Summer Jobs for Youth

CorneliusSummer doesn’t officially begin until the 21st of June, however if you are a student, your summer has already begun. Many of your friends have jobs or are enrolled in summer programs, and you are already bored! If this sounds familiar, don’t be discouraged. Here are are some tips to help you make the most of your summer job hunt.

Get the Word Out
Be sure that friends, family, neighbors and other people in the community are aware that you are looking for a job. One good way to do this is through in-person networking. Another is to use your social media accounts to share your desire for gaining summer employment. Let it be known that you are looking!

Target the Right Employers
When you are considering summer employment opportunities, think about businesses that are seasonal and/or experience a greater demand during summer months. Examples include summer camps, daycares, pools, amusement parks, museums and movie theaters. Many retailers and food establishments also see increased demand during the summer.

Pound the Pavement
While looking for employment online and filling out online applications is a good strategy, it should not be your only strategy. Getting out in the community, walking in to local businesses and introducing yourself are important too. Make sure that as you make the rounds you are dressed for an interview and have a well rehearsed introduction that highlights your strengths, experiences and how you could benefit the company.

Volunteer
We go to work each day so that we can take home a paycheck, but honing and improving our skills so that future jobs bring even more pay is an important strategy. Taking the time to volunteer somewhere could help you explore different career options, develop skills, and make contacts. Volunteer experience can often lead to paid work opportunities.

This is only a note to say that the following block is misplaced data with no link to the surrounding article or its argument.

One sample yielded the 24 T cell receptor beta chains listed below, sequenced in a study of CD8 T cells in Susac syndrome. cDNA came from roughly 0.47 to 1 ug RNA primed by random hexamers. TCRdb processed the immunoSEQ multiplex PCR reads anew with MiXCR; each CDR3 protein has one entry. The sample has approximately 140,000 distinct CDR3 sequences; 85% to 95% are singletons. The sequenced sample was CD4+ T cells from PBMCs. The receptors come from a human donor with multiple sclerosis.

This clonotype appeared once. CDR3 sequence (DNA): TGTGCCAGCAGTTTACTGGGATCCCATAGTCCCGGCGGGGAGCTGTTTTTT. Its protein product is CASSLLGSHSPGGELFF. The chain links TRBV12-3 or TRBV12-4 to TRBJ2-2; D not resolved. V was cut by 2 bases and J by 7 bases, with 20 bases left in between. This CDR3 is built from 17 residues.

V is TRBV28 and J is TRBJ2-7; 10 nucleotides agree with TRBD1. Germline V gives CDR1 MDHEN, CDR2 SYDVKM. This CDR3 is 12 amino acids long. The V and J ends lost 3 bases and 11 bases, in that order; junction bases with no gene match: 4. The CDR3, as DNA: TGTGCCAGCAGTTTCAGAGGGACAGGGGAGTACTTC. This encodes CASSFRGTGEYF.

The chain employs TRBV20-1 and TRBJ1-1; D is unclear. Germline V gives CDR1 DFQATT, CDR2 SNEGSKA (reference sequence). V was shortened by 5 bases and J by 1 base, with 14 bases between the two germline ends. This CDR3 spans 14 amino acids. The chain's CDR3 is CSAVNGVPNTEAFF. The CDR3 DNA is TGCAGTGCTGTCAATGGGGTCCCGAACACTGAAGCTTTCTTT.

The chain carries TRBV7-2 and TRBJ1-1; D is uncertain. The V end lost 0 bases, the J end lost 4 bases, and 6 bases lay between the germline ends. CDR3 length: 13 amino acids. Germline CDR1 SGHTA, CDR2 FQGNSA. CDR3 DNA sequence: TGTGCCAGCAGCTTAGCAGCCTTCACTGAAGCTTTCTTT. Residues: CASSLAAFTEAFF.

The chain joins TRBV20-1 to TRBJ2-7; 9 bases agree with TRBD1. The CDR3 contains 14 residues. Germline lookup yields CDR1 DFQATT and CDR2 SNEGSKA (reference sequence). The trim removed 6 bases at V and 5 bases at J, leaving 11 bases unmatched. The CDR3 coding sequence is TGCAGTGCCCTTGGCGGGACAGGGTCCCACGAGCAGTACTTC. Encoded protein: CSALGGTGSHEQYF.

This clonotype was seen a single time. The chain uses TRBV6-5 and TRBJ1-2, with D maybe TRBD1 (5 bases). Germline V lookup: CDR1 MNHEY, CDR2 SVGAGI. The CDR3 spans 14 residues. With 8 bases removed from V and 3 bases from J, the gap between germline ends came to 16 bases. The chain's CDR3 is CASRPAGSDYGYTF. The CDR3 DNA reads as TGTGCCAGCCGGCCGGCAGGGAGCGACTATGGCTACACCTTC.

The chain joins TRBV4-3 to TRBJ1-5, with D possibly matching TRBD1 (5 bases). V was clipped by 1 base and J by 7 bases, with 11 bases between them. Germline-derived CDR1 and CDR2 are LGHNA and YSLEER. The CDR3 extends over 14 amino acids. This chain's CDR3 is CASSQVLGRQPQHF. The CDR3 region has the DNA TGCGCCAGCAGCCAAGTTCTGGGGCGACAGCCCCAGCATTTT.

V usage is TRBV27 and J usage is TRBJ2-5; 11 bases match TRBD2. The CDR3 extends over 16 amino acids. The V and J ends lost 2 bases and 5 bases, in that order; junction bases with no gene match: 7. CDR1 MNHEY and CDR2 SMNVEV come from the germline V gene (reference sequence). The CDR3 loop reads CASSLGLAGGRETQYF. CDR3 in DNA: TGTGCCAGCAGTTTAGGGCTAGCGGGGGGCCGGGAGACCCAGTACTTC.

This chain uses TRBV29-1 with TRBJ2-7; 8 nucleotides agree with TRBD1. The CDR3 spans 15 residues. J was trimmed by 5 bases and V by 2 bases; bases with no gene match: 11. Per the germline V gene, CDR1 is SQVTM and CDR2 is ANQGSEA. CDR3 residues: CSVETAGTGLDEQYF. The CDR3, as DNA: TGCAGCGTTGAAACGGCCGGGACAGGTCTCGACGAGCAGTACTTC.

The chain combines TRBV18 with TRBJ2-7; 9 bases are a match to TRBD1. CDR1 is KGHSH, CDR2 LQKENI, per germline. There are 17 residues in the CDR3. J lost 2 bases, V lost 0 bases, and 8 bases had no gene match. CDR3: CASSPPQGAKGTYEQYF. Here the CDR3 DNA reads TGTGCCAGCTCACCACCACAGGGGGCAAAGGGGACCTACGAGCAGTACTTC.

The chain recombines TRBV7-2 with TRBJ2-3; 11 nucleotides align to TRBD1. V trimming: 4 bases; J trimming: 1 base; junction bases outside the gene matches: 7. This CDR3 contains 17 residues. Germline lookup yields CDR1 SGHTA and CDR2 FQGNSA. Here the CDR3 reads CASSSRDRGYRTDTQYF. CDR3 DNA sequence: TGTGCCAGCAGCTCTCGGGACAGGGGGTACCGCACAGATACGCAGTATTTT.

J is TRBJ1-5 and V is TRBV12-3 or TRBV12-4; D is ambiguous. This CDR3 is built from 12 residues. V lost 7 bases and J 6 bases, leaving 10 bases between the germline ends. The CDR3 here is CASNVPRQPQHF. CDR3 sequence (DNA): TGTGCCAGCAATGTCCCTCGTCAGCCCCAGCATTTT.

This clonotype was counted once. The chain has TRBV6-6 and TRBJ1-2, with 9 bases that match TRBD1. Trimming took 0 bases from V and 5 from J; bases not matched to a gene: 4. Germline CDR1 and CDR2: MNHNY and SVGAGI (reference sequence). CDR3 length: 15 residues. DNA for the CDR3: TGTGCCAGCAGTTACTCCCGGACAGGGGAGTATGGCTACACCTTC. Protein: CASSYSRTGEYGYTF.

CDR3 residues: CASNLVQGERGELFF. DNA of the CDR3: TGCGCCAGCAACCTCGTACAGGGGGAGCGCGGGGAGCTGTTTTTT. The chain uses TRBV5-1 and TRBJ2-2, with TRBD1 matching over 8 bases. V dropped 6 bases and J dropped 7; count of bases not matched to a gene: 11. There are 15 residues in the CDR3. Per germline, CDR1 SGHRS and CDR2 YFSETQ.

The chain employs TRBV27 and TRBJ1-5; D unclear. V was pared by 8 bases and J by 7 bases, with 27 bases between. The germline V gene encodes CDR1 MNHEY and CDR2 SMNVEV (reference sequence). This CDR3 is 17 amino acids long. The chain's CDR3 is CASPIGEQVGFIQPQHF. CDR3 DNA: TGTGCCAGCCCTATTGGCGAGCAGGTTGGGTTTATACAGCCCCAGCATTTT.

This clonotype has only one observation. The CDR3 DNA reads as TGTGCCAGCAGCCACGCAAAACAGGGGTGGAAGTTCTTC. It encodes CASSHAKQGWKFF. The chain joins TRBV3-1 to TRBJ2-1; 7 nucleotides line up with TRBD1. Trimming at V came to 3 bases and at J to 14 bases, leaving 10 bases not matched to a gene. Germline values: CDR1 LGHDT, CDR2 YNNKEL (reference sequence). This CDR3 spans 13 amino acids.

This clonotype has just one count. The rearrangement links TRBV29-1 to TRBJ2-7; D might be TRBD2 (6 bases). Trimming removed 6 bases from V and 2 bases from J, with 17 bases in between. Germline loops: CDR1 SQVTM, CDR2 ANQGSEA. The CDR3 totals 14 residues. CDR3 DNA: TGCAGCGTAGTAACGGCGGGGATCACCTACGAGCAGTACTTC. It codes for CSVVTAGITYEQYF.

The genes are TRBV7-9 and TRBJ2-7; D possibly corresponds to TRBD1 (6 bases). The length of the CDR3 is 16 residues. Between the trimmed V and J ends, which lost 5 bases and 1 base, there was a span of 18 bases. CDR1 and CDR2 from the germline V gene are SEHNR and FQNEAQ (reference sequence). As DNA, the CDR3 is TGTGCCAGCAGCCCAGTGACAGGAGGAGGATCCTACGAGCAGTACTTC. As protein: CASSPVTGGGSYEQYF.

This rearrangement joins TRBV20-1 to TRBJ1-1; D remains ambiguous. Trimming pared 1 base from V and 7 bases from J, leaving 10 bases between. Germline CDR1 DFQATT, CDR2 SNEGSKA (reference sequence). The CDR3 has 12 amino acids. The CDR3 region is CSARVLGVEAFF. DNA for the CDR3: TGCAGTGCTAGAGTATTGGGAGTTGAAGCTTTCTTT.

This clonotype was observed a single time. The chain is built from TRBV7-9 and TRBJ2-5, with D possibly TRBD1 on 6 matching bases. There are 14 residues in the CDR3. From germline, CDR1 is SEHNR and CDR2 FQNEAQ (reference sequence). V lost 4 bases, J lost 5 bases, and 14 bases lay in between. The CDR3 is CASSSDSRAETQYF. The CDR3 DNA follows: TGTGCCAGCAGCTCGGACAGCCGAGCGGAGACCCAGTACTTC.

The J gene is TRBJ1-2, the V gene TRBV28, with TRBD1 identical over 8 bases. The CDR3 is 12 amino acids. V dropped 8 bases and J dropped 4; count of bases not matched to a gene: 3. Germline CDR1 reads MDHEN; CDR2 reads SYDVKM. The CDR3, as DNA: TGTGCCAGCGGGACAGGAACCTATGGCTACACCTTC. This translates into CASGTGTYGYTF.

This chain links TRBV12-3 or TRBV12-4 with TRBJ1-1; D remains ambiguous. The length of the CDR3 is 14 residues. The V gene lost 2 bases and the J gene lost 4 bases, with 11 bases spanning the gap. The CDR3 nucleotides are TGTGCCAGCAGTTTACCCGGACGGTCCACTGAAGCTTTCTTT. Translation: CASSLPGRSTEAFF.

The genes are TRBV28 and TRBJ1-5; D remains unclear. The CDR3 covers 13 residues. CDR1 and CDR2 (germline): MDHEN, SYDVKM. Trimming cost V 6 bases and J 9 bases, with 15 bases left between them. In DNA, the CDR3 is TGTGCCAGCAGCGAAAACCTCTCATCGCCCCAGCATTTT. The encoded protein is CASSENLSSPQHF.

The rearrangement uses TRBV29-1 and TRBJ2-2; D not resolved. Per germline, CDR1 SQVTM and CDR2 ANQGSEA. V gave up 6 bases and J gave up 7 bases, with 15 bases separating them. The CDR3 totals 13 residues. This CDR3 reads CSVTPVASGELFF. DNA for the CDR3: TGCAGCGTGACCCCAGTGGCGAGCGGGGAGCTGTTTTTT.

Embrace your Inner Entrepreneur
If you can’t find an employer to hire you, or just can’t find a good match for your skills and interests, consider starting your own summer business. Childcare, lawn care, pet care, car detailing, computer repairs, social media assistance, virtual office assistants and various culinary endeavors are a few options – And you would be your own boss. Find something that you are good at and share it with your community!

My first summer job was giving tours for a museum. Although my ultimate career goal wasn’t to be a Museum Tour Guide, I did have the chance to improve my customer service skills that summer. It allowed me to work on my public speaking abilities and provided opportunity to speak with diverse groups of people on various topics and answer questions without getting nervous. Ultimately, I recognized my talents and occupational skills which would guide me toward my desired career goal. These are the types of tools that you can gain when working a summer job.

Youth that engage in summer work opportunities are often more successful in their careers than those that do not participate in these programs. Summer is just getting started. Why not use the tips above to get out there and sharpen your skills while filling your wallet? Good luck!

Cornelius Booker is a senior member of the Regional Navigator team and a graduate of Oklahoma State University where he received his Bachelors in Marketing and later received his M.B.A with a focus on Business Marketing and Management. With his personal experience and passion for the disabled community, Cornelius’ insights are an invaluable asset to the Workforce Solutions organization.



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